Exam regulator Ofqual’s consultation on how to assess grades for cancelled GCSEs, AS, and A levels is now open.
Neil McLean, Head of Education at BCS, outlined the key issues the BCS School Curriculum and Assessment Committee will be highlighting in their submission ahead of Wednesday’s deadline.
Broadly speaking, the emphasis on trusting teachers is welcomed. We support Ofqual’s aims:
- to provide students with the grades that they would most likely have achieved had they been able to complete their assessments in summer 2020;
- to apply a common standardisation approach, within and across subjects, for as many students as possible;
- to use a method that is transparent and easy to explain, wherever possible, to encourage engagement and build confidence;
- to protect, so far as is possible, all students from being systematically advantaged or disadvantaged, notwithstanding their socio-economic background or whether they have a protected characteristic;
- to be deliverable by exam boards in a consistent and timely way that they can quality assure and can be overseen effectively by Ofqual.
We recognise that Ofqual has taken a fair and pragmatic response to meeting those aims and the requirements set out by Ministers, and are broadly content with the approach that has been developed. However, we believe GCSE Computer Science will present particular challenges. We are sharing these with the CAS Community so that individuals may consider them when making their own responses.
- GCSE Computer Science is relatively new, and teachers’ concerns over grading (whether or not they are well-founded) indicate that standards have not yet bedded down, so there may be inconsistencies in teacher judgement.
- GCSE Computer Science is the fastest growing GCSE – this means that schools are expanding the cohort beyond their previous approach to recruiting candidates, sometimes relaxing entry requirements used previously (eg predicted grade in GCSE mathematics). The cohort may not be typical of past years, presenting challenges for the use of historical data nationally and at the individual school level.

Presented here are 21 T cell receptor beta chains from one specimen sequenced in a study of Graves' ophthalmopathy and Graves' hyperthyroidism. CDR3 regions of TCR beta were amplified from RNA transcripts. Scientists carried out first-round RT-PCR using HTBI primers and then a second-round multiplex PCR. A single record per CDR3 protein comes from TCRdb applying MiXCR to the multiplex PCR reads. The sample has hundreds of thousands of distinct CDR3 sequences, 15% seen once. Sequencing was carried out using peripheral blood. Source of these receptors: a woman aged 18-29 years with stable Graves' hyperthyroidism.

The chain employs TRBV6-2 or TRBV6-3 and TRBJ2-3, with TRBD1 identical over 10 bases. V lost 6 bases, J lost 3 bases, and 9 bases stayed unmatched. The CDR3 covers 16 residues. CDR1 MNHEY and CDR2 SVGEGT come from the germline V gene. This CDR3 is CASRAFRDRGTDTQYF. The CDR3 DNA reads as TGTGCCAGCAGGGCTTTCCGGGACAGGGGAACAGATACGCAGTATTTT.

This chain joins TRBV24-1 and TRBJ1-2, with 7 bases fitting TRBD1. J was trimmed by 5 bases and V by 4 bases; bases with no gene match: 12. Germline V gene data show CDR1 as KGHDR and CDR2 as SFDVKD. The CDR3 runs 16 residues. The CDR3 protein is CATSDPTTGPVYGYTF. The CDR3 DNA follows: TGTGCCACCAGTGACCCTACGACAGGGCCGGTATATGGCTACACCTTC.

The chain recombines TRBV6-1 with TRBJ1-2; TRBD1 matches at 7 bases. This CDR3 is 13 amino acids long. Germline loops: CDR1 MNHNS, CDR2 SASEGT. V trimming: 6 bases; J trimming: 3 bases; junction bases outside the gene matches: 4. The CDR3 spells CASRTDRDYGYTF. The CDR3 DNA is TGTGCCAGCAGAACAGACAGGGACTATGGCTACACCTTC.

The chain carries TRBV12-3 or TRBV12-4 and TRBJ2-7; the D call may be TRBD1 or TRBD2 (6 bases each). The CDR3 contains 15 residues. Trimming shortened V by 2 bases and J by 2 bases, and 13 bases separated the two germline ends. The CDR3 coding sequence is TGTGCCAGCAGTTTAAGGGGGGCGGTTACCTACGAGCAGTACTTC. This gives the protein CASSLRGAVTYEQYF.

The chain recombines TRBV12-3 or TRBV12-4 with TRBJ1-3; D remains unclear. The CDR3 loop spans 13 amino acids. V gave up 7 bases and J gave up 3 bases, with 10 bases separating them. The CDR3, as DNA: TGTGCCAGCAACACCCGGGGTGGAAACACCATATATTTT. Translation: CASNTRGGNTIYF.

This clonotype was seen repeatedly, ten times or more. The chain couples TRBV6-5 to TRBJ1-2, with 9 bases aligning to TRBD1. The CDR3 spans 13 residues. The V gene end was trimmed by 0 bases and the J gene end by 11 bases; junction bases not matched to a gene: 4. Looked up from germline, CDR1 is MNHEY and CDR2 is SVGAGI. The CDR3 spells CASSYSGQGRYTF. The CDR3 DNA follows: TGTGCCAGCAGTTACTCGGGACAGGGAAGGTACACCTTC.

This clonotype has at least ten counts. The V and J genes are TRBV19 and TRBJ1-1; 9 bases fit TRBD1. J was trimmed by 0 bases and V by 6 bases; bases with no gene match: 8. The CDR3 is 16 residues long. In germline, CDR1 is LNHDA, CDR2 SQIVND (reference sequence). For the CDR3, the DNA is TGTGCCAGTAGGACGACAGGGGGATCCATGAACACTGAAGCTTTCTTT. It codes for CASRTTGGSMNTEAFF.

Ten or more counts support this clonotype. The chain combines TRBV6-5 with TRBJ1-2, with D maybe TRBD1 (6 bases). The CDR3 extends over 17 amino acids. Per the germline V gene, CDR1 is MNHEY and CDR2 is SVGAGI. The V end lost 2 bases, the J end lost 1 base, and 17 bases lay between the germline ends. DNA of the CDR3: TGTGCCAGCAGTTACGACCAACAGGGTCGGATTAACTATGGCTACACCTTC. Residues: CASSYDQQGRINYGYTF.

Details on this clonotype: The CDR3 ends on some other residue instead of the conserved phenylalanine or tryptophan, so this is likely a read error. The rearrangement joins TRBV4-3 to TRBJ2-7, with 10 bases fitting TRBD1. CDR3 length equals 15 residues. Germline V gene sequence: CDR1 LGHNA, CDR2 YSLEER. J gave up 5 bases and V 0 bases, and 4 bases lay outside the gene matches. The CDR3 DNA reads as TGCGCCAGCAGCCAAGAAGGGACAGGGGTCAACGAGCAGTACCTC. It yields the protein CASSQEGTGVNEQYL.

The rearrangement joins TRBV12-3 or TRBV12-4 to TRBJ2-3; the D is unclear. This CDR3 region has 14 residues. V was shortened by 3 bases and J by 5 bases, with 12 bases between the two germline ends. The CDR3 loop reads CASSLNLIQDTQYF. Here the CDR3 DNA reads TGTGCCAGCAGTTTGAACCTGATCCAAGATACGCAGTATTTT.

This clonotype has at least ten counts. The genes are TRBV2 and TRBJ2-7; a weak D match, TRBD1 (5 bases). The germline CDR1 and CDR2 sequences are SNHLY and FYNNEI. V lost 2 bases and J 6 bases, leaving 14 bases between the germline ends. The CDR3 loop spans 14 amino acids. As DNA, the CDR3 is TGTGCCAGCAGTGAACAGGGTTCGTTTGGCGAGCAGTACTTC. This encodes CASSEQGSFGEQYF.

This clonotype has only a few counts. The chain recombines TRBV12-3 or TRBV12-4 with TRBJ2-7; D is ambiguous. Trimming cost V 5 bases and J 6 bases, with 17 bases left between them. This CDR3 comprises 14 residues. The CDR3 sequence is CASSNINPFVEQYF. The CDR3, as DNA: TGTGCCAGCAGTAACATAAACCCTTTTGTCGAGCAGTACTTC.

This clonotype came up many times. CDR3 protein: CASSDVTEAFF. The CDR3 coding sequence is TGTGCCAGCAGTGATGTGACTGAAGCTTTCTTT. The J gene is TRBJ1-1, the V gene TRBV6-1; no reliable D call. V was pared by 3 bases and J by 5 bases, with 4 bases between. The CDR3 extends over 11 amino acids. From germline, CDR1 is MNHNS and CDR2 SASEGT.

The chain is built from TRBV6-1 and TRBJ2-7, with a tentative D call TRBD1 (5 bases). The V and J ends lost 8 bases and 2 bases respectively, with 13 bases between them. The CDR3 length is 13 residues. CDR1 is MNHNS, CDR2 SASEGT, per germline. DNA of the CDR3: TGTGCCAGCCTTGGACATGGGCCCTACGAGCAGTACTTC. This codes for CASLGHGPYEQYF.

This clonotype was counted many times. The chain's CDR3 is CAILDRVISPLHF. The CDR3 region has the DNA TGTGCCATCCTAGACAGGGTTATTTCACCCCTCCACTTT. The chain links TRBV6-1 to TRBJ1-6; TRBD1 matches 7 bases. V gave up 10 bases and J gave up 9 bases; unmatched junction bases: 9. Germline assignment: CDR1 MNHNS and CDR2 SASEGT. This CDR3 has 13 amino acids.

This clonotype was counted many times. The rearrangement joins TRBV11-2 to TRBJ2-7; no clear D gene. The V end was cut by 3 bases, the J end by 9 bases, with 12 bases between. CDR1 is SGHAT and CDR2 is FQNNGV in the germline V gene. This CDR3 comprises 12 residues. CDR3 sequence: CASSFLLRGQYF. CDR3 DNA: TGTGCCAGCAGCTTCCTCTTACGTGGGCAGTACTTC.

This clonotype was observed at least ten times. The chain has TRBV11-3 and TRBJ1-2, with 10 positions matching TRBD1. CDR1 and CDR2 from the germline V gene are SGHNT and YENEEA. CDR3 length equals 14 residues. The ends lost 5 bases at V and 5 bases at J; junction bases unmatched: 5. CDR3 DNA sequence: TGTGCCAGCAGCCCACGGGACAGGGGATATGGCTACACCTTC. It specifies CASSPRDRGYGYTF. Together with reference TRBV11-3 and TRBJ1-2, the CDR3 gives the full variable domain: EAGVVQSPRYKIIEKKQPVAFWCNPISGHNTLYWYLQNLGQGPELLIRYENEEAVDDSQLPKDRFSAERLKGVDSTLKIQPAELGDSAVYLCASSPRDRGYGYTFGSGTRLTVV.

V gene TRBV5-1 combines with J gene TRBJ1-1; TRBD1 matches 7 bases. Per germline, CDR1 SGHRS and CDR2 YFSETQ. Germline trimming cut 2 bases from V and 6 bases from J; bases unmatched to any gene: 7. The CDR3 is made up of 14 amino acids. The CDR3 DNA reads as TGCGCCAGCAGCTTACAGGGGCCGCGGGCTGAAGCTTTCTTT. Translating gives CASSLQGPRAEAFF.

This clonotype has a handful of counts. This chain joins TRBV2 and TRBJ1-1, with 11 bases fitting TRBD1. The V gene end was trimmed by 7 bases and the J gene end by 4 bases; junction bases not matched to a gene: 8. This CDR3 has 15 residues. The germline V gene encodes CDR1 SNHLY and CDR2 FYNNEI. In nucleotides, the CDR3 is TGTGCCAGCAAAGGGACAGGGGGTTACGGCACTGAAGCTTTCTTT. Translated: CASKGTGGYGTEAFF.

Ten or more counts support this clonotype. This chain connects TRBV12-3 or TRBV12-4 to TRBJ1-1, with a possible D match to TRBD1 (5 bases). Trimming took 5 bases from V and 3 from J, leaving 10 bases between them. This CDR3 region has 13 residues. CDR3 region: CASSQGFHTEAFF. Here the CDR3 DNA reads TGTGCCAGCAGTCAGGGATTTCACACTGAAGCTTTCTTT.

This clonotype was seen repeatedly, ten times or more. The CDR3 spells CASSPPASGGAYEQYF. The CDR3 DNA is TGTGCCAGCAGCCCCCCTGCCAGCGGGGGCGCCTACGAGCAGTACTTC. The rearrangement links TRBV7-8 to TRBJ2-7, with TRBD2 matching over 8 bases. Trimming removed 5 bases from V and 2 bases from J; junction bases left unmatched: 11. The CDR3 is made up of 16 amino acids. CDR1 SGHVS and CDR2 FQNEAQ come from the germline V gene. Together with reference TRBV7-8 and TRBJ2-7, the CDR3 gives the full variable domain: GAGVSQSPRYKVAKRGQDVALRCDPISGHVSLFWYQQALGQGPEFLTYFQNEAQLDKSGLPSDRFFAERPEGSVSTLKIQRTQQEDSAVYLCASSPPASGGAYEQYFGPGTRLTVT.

- Given, the government’s significant investment in CPD for GCSE CS teachers, we would expect that those schools where teachers have participated in GCSE CS CPD would perform better than they did historically.
- There is a high level of movement of CS teachers between schools. One teacher leaving or joining may significantly impact on results.
- CS departments are often very small so (as with other small entry subjects) internal moderation will not be possible. We would be happy through CAS to support a degree of moderation between schools if practical.
- We agree that data on individual candidates should be confidential, however, we’d support schools doing inter-school comparisons given CS teachers lack of in school peers. These could be on the basis of anonymised examples of candidate’s work.
- Unconscious bias is as much as a problem than with any other subject. However, with the significant number of CAT5/6 schools not offering CS and the historical misconceptions around gender, bias may play a larger part in CS than other subjects. However, there is no realistic method to compensate for this at scale. This supports the case for a degree of inter-school moderation.
- We agree Ofqual's proposals on appeals, but because of the above points there may be greater dissatsfaction with final grades in computer science than in other subjects, especially given teachers existing concerns about grading. We anticipate that this may lead to a significant take up of the proposed Autumn resits (which we support) and would encourage Ofqual to ensure re-sits are affordable.
To share your views on the process, the consultation is open here.